California courts take great measures to ensure the safety and well-being of domestic violence victims. One of those measures is the implementation of the California Law Enforcement Telecommunications System (CLETS), a system that allows legal professionals (i.e. judges, police officers, and courthouse staff) access to FBI and state Criminal Justice Information.
Why is this beneficial? Because now law enforcement can access orders immediately and be privy to any and all terms, conditions, or extenuating circumstances as noted by the ordering judge. This eliminates any confusion brought on by multiple orders and enables legal officials to best serve victims of domestic violence.
Filing for a Protection Order
The state of California issues protection orders for victims of domestic violence. If you are a victim, and you have a protective order against the perpetrator, legal professionals would be able to see their records and personal information on the CLETS system.
You will qualify for a Domestic Violence Protective Order if you have any of the following relationships with your abuser:
- Registered Domestic Partners
- Divorced or separated
- Dating or used to date
- Live together or used to live together (i.e., more than just roommates)
- Close in relation, such as parents, siblings, cousins, grandparents, or in-laws
To obtain a protective order against your abuser in California you’ll need to go through a series of steps. Contrary to popular belief, you can file for an order of protection even if you haven’t been physically abused. California recognizes intimidation and the threat of abuse as a volatile act that can lead to actual, physical abuse and can offer protection from it if you are fearful for your safety. To begin you’ll need to take the following steps:
- Go to your local courthouse and fill out the necessary forms for protection. You may also include your children in this request.
- Submit your forms to the clerk’s office. Once the forms are filed the judge will have one business day to rule on your request.
- If the judge grants your request, the clerk’s office will file it for you and it will be valid for 3 weeks until you are summoned to come to court for your permanent hearing. During this time you will need to have the other party served. Anyone over the age of 18 can execute service, though many times law enforcement may do it for you.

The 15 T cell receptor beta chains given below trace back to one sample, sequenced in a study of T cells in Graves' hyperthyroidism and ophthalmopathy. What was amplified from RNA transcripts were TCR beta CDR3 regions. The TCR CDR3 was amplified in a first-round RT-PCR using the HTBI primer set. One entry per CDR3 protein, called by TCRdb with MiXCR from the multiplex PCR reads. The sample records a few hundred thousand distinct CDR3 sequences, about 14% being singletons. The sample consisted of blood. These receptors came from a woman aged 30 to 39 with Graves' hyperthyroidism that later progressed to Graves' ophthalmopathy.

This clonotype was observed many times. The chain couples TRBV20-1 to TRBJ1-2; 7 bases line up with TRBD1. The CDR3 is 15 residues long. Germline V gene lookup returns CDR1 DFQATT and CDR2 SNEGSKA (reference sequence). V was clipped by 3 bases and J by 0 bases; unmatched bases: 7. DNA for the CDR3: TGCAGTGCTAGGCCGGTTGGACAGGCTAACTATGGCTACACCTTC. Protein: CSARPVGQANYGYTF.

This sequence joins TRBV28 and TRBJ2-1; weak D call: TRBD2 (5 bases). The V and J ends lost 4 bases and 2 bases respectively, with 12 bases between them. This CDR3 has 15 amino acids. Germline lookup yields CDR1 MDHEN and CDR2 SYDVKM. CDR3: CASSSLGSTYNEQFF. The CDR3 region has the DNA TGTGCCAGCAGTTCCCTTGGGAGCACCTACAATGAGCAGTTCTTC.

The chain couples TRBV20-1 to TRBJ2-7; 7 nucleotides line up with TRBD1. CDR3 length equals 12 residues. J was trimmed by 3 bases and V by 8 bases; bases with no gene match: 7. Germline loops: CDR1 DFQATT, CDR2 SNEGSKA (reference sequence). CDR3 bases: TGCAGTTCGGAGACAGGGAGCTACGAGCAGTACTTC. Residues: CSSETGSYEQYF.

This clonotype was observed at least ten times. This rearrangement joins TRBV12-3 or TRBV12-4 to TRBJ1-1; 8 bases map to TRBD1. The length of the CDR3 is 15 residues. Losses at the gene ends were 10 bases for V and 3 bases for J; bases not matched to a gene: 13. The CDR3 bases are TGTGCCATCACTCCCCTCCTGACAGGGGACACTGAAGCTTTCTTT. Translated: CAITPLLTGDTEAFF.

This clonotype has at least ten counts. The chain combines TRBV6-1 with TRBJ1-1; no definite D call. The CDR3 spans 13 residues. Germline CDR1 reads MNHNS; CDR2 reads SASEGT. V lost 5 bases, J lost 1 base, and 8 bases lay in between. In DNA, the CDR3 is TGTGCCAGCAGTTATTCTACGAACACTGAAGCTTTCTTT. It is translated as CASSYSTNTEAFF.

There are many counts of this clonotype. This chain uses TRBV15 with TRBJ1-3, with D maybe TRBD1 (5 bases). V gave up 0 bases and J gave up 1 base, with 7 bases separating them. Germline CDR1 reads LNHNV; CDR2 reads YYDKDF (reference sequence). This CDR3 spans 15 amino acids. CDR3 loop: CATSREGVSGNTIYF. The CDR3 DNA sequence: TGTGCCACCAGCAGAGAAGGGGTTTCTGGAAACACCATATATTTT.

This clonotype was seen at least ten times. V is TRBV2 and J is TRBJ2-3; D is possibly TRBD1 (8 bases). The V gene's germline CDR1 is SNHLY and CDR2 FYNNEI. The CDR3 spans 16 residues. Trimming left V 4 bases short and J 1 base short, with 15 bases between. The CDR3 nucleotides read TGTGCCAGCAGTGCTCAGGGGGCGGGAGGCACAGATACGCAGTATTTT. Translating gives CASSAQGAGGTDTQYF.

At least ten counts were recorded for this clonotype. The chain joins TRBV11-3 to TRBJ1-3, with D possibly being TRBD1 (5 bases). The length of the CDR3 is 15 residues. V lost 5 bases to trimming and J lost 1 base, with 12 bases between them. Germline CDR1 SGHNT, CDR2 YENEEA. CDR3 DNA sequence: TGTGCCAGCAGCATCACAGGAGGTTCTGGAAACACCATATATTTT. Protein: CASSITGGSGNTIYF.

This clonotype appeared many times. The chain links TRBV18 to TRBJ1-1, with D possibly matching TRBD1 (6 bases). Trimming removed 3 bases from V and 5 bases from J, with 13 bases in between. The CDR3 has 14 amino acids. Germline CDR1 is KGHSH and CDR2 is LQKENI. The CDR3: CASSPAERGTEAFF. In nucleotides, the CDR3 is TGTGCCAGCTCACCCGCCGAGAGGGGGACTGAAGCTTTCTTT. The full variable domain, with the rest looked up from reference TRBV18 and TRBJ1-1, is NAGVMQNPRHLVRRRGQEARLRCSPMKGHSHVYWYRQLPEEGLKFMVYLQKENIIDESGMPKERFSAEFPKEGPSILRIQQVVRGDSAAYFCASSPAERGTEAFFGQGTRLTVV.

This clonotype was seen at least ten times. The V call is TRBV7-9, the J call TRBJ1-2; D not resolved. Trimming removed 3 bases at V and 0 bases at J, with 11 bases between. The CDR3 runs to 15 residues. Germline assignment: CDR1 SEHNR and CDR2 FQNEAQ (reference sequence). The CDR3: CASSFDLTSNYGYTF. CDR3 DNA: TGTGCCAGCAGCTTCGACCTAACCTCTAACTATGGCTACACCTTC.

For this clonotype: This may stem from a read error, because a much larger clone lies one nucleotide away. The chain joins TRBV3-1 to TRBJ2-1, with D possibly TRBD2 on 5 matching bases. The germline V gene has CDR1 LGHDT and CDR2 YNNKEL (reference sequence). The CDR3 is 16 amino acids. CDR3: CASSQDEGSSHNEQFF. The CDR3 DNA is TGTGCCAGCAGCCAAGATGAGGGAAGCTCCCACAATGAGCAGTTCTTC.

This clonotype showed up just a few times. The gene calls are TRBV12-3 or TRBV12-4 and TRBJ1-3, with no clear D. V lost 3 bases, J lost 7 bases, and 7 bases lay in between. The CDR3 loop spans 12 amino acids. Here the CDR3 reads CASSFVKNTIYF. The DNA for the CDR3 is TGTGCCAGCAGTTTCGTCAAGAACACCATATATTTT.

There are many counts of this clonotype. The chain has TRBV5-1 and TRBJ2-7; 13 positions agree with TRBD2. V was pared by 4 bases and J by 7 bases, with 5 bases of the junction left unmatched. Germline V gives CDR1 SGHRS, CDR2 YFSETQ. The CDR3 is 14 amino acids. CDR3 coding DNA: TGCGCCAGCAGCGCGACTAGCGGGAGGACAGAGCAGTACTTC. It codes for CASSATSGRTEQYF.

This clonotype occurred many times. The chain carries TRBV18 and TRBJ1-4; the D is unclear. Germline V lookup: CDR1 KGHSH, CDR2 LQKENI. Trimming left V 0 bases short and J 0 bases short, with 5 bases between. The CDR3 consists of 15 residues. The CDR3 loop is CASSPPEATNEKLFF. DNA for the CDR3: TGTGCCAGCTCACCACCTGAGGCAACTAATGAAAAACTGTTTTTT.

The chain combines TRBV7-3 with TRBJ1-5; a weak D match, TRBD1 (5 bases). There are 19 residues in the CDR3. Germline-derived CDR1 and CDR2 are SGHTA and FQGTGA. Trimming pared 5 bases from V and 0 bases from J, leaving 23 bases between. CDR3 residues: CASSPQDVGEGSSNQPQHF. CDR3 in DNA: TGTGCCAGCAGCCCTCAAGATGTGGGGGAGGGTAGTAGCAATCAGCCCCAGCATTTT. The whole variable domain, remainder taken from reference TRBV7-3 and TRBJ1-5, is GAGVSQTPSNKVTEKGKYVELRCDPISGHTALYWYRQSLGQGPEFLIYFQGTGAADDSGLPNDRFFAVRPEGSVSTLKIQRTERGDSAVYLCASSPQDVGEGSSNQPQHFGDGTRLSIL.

- Once served you’ll need to fill out a “proof of service” document and take it to the courthouse. At this time you’ll be given the time and date for your final hearing.
What Does the Protective Order Do for Me?
Once your order has been issued it will prevent your abuser from coming within a certain distance of you, your home, your place of business, your school or children’s school. It can also deny your abuser the right to contact you via cell phone, internet, or mail. If your abuser lives with you, the protective order may demand that they move out of the home, but continue to pay for certain items like rent, car notes, or utilities.
You’re Not Alone. Contact Us!
Taking the first step in reclaiming your life and separating yourself from your abuser can be frightening. It opens up a world of paperwork, court dates, and wounds from re-telling your story over and over. But this is all temporary. Everyone deserves to live a life free from abuse and fear.
If you or your children have been abused or have suffered the threat of abuse, we can help. The Fenchel Family Law firm is here to hold your hand through every step of the protective order process to ensure you are granted the protection and peace of mind you deserve. To talk to us about obtaining an order of protection—or about any other California family law matter—give us a call at (415) 650-1112. We’re here for you.